This commentary originally appeared on our EDF Voices blog.
It’s no secret that electricity generation requires substantial amounts of water, and different energy sources require varying amounts of water. Nor is it a surprise that Texas and other areas in the West and Southwest are in the midst of a persistent drought. Given these realities, it is surprising that water scarcity is largely absent from the debate over which energy sources are going to be the most reliable in our energy future.
Recent media coverage has been quick to pin the challenge of reliability as one that only applies to renewables. The logic goes something like this: if the sun doesn’t shine or the wind doesn’t blow, we won’t have electricity, making these energy sources unreliable. But if we don’t have reliable access to abundant water resources to produce, move and manage energy that comes from water-intensive energy resources like fossil fuels, this argument against the intermittency of renewables becomes moot.
Moving forward into an uncertain energy future, the water intensity of a particular electricity source should be taken into consideration as a matter of course.
We know that solar PV and wind are virtually water-free fuel sources, and yet we continue to adopt policies that create roadblocks to their integration in favor of highly-water intensive coal and natural gas. Bringing more renewable energy onto the grid is not technologically impossible, but there are significant political and policy barriers in the way. We need to rethink how we plan for energy needs and put water in the equation from the beginning.
Water is scarce, but so too is data
While a utility generally includes water use in its permitting process to build a new power plant, actual water usage data is not consistent or current. Additionally, when analyzing water availability for power, planners should look at the situation across sectors. If they’re not considering, for example, the water needs of the agricultural sector, electric planners could have inaccurate estimates of what will be available in the future, especially in light of a changing climate. The electric sector should also be doing regular assessments of water use and needs as conditions change—heat waves, multi-year droughts, damaged infrastructure from storms and other weather events could impact water quality and quantity.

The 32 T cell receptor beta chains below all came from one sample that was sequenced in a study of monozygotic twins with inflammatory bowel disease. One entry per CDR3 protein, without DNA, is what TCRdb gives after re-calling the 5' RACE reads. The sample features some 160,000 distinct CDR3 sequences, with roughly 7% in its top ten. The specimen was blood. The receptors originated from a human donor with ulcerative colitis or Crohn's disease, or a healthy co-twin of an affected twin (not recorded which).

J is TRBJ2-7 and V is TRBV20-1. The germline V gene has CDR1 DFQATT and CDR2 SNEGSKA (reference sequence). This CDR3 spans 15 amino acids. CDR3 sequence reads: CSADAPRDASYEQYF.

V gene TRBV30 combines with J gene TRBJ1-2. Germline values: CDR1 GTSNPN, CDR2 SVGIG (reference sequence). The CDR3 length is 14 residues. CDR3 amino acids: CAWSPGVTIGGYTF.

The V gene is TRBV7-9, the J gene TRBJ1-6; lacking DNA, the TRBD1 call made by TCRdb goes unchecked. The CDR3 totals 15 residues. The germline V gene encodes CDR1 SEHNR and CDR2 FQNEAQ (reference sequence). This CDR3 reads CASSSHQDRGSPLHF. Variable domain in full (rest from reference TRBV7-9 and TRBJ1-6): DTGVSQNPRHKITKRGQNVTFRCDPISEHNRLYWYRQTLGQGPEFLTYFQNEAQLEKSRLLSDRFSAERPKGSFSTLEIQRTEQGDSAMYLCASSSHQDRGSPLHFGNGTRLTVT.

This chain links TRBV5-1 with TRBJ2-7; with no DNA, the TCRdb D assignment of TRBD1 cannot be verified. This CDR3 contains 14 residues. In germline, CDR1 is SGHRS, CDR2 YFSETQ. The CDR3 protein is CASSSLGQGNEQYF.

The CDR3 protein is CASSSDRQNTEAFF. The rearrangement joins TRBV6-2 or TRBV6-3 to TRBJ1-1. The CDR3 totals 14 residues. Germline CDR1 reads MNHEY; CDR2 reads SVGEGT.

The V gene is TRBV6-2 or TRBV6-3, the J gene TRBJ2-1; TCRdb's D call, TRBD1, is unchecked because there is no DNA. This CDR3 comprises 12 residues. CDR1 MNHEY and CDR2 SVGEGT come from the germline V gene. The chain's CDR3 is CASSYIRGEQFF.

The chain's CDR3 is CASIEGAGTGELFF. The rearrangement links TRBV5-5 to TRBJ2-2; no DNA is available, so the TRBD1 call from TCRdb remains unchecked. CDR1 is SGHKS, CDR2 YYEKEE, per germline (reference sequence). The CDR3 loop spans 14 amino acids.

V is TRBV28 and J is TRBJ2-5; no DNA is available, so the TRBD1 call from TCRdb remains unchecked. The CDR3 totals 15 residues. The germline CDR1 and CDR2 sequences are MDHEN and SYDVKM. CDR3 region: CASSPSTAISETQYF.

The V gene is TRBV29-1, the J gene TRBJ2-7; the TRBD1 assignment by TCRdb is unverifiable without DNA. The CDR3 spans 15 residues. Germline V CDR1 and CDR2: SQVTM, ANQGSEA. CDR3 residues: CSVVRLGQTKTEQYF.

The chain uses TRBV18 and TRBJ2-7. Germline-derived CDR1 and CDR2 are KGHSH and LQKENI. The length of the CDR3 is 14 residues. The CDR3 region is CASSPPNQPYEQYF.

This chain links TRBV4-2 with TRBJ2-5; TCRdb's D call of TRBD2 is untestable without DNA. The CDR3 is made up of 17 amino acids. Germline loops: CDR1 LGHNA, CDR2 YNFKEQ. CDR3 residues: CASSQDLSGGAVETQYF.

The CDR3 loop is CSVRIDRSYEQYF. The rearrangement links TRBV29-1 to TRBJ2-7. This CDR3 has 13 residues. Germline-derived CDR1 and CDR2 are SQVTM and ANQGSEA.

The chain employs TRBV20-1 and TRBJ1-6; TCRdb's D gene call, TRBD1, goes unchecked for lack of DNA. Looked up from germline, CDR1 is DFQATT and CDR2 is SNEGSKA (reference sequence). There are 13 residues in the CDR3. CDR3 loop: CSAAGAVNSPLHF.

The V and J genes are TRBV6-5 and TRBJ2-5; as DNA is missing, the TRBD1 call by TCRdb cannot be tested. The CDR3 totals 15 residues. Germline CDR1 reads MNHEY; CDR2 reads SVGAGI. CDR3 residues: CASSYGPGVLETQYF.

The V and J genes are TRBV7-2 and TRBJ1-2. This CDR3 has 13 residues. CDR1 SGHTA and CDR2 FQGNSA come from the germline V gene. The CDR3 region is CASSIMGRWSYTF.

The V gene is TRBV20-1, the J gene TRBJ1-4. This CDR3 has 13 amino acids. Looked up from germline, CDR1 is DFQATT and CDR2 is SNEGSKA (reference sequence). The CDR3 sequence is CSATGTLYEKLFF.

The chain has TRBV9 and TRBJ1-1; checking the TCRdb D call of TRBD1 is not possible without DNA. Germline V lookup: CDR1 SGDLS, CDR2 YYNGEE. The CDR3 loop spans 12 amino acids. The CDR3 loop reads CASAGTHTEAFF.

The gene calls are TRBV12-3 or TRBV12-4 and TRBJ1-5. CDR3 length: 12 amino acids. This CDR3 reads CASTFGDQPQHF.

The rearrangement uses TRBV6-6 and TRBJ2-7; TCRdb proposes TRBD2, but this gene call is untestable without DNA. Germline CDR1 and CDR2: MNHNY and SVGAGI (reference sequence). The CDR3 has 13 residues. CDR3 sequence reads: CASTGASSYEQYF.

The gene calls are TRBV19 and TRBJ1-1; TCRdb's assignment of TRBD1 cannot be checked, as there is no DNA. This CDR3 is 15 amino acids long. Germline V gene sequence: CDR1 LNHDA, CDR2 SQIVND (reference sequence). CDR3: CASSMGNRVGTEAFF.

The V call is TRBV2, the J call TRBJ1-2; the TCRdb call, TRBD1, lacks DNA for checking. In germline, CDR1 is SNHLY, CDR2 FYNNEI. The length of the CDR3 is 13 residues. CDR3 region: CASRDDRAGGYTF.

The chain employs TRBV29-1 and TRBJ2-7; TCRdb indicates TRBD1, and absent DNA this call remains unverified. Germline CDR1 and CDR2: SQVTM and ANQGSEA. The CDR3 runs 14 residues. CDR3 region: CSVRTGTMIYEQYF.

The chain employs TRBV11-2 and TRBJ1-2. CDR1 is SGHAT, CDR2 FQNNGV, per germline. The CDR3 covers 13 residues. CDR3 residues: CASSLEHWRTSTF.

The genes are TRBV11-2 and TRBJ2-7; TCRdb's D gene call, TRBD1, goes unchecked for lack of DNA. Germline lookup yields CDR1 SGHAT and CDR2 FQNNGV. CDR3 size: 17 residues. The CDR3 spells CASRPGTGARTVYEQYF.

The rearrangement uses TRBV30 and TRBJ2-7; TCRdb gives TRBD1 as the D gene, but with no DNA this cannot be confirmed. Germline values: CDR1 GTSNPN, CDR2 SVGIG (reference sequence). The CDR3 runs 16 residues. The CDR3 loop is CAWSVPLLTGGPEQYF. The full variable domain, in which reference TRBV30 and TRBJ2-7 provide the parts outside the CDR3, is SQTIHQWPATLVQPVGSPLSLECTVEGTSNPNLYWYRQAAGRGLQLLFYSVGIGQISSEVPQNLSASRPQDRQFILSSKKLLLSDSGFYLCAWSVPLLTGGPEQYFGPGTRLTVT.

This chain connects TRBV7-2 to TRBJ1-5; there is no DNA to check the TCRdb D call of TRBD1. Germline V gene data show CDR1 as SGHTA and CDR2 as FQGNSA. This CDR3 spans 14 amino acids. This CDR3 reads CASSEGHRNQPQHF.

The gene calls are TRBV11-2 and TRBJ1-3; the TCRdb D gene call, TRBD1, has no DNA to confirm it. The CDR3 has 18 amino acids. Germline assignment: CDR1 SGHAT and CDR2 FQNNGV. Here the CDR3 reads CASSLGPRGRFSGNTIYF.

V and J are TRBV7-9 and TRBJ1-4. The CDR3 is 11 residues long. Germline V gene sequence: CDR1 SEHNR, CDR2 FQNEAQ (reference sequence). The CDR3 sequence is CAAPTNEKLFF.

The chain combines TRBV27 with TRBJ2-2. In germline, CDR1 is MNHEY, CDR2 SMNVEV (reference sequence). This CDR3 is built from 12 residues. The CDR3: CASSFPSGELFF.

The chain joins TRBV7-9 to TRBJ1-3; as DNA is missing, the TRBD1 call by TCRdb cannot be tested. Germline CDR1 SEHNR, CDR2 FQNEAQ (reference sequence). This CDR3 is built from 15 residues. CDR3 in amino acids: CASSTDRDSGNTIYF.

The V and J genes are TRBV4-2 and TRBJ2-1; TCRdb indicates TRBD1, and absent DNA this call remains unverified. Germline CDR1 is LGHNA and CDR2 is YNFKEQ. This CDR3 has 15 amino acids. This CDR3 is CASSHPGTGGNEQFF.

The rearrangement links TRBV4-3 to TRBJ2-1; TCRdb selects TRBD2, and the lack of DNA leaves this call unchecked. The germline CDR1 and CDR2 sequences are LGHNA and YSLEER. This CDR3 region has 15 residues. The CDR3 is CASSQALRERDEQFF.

Adding Water to the Energy Equation
Lately there has been a lot of talk about the necessity of maintaining our current fuel mix, which is heavily dependent on fossil fuels and very water-intensive. According to the Energy Information Agency in its latest assessment, in 2012 coal accounted for 37% of U.S. electric generation, followed by natural gas (30%), nuclear (19%) and renewables (12%). Unfortunately, their predictions for the fuel mix in 2040 are not much more encouraging.
What is troubling here is that by 2040, we’re still looking at the vast majority of our electricity coming from highly water-intensive fuel sources. Where is this water supposed to come from when we are already inadequately managing our use?
Consider nuclear power: A recent NPR story on nuclear power in California highlighted the split among environmentalists over nuclear power on waste versus carbon emissions. But nowhere did the story mention the issue that will make the rest moot: if there is not enough water for highly-water intensive nuclear power to run, the low-carbon energy or the contentious waste issues are non-existent.
Water scarcity isn’t just for the West
Water scarcity has become a national issue. In the past few years, we’ve seen power implications of water shortages in areas not normally associated with water stress. During the2008 Southeastern drought as well as the 2012 drought that pummeled the Midwest, we saw shutdowns and near shutdowns of nuclear power plants in states like Alabama, North Carolina and Illinois. And let’s not forget the ongoing fight of the Tri-State Water Wars between Alabama, Georgia and Florida over distribution of increasingly scarce water for many uses, including power.
Furthermore, in its annual Winter Outlook, the National Oceanic and Atmospheric Administration (NOAA) predicts a drier and warmer winter for the Southeast (and of course continuing dry conditions in much of the West, including portions of Texas that will likely see a “redevelopment” of drought this winter).
Water Scarcity Makes Renewable Energy a Viable Option, Despite Intermittency
The intermittency of renewable energy is a red herring which can be addressed through better research, development and deployment of available technologies such as energy storage, and better policies to help integrate them into the grid. But the fact that the water usage of most renewable energy is negligible means that it is the ideal power source for our water-stressed energy future.
The discussion needs to shift. We should be talking about water intensity at the front end of our power planning because if we don’t plan with water in mind, we are planning for a dark future.